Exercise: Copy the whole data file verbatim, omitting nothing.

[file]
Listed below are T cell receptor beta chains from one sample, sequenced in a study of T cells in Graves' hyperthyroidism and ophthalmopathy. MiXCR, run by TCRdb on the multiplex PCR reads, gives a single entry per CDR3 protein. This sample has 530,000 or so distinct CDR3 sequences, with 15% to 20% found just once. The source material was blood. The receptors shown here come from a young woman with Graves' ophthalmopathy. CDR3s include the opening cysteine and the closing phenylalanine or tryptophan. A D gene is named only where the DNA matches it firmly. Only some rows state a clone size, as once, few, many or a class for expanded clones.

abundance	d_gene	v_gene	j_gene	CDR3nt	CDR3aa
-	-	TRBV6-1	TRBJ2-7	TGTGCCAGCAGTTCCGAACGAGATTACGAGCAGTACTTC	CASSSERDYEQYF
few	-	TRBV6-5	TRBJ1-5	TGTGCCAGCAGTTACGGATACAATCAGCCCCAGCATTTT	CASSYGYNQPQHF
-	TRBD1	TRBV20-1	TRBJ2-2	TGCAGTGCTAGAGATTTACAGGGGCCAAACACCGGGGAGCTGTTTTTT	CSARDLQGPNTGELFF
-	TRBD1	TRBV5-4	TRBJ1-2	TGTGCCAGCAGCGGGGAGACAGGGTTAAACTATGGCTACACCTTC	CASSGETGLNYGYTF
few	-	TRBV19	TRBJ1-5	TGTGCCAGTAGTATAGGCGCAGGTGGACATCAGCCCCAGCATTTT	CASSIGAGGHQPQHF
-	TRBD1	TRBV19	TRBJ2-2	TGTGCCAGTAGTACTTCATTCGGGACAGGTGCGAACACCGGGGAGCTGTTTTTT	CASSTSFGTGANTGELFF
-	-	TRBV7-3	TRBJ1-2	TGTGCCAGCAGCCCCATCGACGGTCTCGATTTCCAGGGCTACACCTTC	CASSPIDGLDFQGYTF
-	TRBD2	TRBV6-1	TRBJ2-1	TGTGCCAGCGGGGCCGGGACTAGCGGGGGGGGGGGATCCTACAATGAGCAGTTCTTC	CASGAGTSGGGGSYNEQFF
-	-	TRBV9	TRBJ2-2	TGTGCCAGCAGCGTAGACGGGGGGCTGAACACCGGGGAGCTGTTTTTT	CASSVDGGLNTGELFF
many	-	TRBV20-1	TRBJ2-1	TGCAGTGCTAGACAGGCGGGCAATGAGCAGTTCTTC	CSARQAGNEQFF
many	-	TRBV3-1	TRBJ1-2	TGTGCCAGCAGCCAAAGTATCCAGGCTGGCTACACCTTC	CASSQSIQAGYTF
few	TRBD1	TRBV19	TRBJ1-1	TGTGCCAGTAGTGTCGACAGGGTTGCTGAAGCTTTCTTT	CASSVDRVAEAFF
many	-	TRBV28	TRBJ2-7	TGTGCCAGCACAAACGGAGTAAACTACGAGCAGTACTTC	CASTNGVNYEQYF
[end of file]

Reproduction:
Listed below are T cell receptor beta chains from one sample, sequenced in a study of T cells in Graves' hyperthyroidism and ophthalmopathy. MiXCR, run by TCRdb on the multiplex PCR reads, gives a single entry per CDR3 protein. This sample has 530,000 or so distinct CDR3 sequences, with 15% to 20% found just once. The source material was blood. The receptors shown here come from a young woman with Graves' ophthalmopathy. CDR3s include the opening cysteine and the closing phenylalanine or tryptophan. A D gene is named only where the DNA matches it firmly. Only some rows state a clone size, as once, few, many or a class for expanded clones.

abundance	d_gene	v_gene	j_gene	CDR3nt	CDR3aa
-	-	TRBV6-1	TRBJ2-7	TGTGCCAGCAGTTCCGAACGAGATTACGAGCAGTACTTC	CASSSERDYEQYF
few	-	TRBV6-5	TRBJ1-5	TGTGCCAGCAGTTACGGATACAATCAGCCCCAGCATTTT	CASSYGYNQPQHF
-	TRBD1	TRBV20-1	TRBJ2-2	TGCAGTGCTAGAGATTTACAGGGGCCAAACACCGGGGAGCTGTTTTTT	CSARDLQGPNTGELFF
-	TRBD1	TRBV5-4	TRBJ1-2	TGTGCCAGCAGCGGGGAGACAGGGTTAAACTATGGCTACACCTTC	CASSGETGLNYGYTF
few	-	TRBV19	TRBJ1-5	TGTGCCAGTAGTATAGGCGCAGGTGGACATCAGCCCCAGCATTTT	CASSIGAGGHQPQHF
-	TRBD1	TRBV19	TRBJ2-2	TGTGCCAGTAGTACTTCATTCGGGACAGGTGCGAACACCGGGGAGCTGTTTTTT	CASSTSFGTGANTGELFF
-	-	TRBV7-3	TRBJ1-2	TGTGCCAGCAGCCCCATCGACGGTCTCGATTTCCAGGGCTACACCTTC	CASSPIDGLDFQGYTF
-	TRBD2	TRBV6-1	TRBJ2-1	TGTGCCAGCGGGGCCGGGACTAGCGGGGGGGGGGGATCCTACAATGAGCAGTTCTTC	CASGAGTSGGGGSYNEQFF
-	-	TRBV9	TRBJ2-2	TGTGCCAGCAGCGTAGACGGGGGGCTGAACACCGGGGAGCTGTTTTTT	CASSVDGGLNTGELFF
many	-	TRBV20-1	TRBJ2-1	TGCAGTGCTAGACAGGCGGGCAATGAGCAGTTCTTC	CSARQAGNEQFF
many	-	TRBV3-1	TRBJ1-2	TGTGCCAGCAGCCAAAGTATCCAGGCTGGCTACACCTTC	CASSQSIQAGYTF
few	TRBD1	TRBV19	TRBJ1-1	TGTGCCAGTAGTGTCGACAGGGTTGCTGAAGCTTTCTTT	CASSVDRVAEAFF
many	-	TRBV28	TRBJ2-7	TGTGCCAGCACAAACGGAGTAAACTACGAGCAGTACTTC	CASTNGVNYEQYF